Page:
IN CASE YOU ARE STANDING NEAR A WATER COOLER…
► The bizarre story of the Aurora House candidate/con artist continues as Eric Nelson doubles-down on his troublesome past. As the Aurora Sentinel reports, Nelson is resisting calls for him to drop out of the race:
Facing a barrage of allegations and multiple calls to drop out of the Democratic primary for Colorado House District 42 as well as resign from his seat on the Aurora Public Schools Board of Education, aspiring Aurora politico Eric Nelson made no indication of plans to capitulate in a newsletter sent via email Wednesday afternoon, June 15.
In his letter, Nelson addressed several — but not all — of the allegations cast toward him in recent days, including misrepresentation of his short-lived military service, felony warrants, misconstruing his academic record and missing child support payments. That all of the alleged incidents occurred in the past served as the basis for his decision not to drop out of the race for the State House, or resign his seat on the APS school board.
Nelson has been busy blaming the media for having the audacity to look into his absurdly-checkered past.
► Former State Senator Gail Schwartz announced her first fundraising numbers as a candidate for Congress in CD-3, where she is seeking to unseat Rep. Scott Tipton (R-Cortez). From a press release:
Gail Schwartz for Congress announced raising over $350,000 for the pre-primary reporting period that ended June 8th. Gail announced her candidacy on April 8th and in that very short period of time outraised Congressman Tipton by nearly 2:1…
…Gail Schwartz for Congress will report over $310,000 cash on hand for the June 8th reporting period. Over 900 individuals have donated to the campaign, 90% of them from Colorado and over 63% of them from within the district. This fundraising report follows major endorsements for Gail from the The League of Conservation Voters, EMILY’s List, and Colorado AFL-CIO.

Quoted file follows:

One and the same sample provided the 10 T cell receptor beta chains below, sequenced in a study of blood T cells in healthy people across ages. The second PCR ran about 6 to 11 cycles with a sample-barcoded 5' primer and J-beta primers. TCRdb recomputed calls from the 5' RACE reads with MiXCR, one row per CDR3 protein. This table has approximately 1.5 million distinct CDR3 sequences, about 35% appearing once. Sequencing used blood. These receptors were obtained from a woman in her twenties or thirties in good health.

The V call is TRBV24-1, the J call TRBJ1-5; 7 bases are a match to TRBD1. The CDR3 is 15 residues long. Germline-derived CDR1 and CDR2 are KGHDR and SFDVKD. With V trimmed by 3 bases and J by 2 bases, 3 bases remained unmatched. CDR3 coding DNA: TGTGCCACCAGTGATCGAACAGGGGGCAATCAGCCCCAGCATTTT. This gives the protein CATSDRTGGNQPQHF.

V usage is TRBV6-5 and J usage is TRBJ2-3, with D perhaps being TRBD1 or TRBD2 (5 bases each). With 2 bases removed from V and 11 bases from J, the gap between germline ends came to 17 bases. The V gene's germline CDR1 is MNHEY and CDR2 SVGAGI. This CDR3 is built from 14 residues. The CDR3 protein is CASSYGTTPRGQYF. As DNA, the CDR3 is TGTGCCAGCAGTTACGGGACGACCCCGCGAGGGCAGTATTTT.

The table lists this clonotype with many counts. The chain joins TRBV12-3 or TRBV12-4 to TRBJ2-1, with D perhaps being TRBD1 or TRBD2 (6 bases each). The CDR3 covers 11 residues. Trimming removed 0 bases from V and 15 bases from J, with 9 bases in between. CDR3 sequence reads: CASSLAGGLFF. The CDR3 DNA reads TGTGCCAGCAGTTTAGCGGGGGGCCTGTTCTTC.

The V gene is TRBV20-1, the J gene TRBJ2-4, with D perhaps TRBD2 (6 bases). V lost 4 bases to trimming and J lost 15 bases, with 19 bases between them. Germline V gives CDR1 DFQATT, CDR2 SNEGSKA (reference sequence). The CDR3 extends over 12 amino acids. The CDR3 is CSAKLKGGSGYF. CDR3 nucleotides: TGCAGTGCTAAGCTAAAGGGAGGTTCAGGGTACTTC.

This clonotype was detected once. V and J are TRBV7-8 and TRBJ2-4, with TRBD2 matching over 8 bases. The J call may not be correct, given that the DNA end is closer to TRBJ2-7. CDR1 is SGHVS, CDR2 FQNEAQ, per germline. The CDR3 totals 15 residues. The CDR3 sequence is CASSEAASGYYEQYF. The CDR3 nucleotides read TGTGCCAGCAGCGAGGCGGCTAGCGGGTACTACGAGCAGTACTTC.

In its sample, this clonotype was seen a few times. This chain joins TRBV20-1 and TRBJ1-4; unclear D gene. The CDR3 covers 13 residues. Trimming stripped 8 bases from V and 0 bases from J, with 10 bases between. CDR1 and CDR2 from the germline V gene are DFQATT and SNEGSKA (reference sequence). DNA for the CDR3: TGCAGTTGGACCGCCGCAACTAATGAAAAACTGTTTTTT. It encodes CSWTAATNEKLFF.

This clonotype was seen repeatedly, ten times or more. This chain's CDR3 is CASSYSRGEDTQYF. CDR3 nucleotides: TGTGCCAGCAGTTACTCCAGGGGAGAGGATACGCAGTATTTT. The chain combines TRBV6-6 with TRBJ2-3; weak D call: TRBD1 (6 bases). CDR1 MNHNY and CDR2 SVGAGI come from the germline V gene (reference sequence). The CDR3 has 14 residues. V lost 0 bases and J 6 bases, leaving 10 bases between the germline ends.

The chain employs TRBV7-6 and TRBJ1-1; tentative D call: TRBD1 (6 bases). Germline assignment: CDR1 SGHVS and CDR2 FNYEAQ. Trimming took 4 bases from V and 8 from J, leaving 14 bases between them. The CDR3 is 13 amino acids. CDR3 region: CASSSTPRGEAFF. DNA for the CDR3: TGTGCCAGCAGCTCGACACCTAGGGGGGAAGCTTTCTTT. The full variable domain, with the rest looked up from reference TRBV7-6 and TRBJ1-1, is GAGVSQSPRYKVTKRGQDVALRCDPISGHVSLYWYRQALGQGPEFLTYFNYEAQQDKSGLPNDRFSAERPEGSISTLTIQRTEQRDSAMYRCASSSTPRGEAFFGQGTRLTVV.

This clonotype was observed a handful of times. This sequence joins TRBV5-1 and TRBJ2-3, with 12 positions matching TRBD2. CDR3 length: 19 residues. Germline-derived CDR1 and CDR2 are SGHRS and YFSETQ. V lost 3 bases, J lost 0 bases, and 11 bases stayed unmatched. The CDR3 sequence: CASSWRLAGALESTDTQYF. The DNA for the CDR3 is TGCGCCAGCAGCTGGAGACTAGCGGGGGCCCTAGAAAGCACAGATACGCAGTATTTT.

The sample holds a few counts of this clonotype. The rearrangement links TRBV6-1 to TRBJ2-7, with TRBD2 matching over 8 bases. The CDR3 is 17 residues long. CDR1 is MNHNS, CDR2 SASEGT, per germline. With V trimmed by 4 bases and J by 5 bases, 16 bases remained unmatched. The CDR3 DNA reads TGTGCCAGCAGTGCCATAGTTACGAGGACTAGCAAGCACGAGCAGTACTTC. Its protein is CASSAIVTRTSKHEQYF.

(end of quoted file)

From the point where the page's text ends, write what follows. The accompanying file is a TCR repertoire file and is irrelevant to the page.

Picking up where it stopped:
As we’ve said before in this space, Schwartz would not have challenged Tipton without feeling confident that there was an opportunity for a Democrat to win here in 2016.
► Colorado Sen. Michael Bennet (D-Denver) continues to put up impressive fundraising numbers as he seeks re-election in November. From the Denver Post:
The incumbent raised more than $1.65 million from April 1 through June 8, according to his campaign, and sits with $5.7 million in cash on hand. His cash-on-hand total slipped from $7.6 million at the start of April, but it reflects the significant television advertising the campaign is airing in recent months.
Bennet and his five Republican challengers must file the pre-primary fundraising disclosures Thursday, though the full financial details will not become clear until days later.
In other words, it will still be several days before we find out just how bad Republican Senate fundraising has been since Q1.
► The Denver Petroleum Club hosted an election forum featuring the five Republican candidates for U.S. Senate. As the Denver Business Journal reports: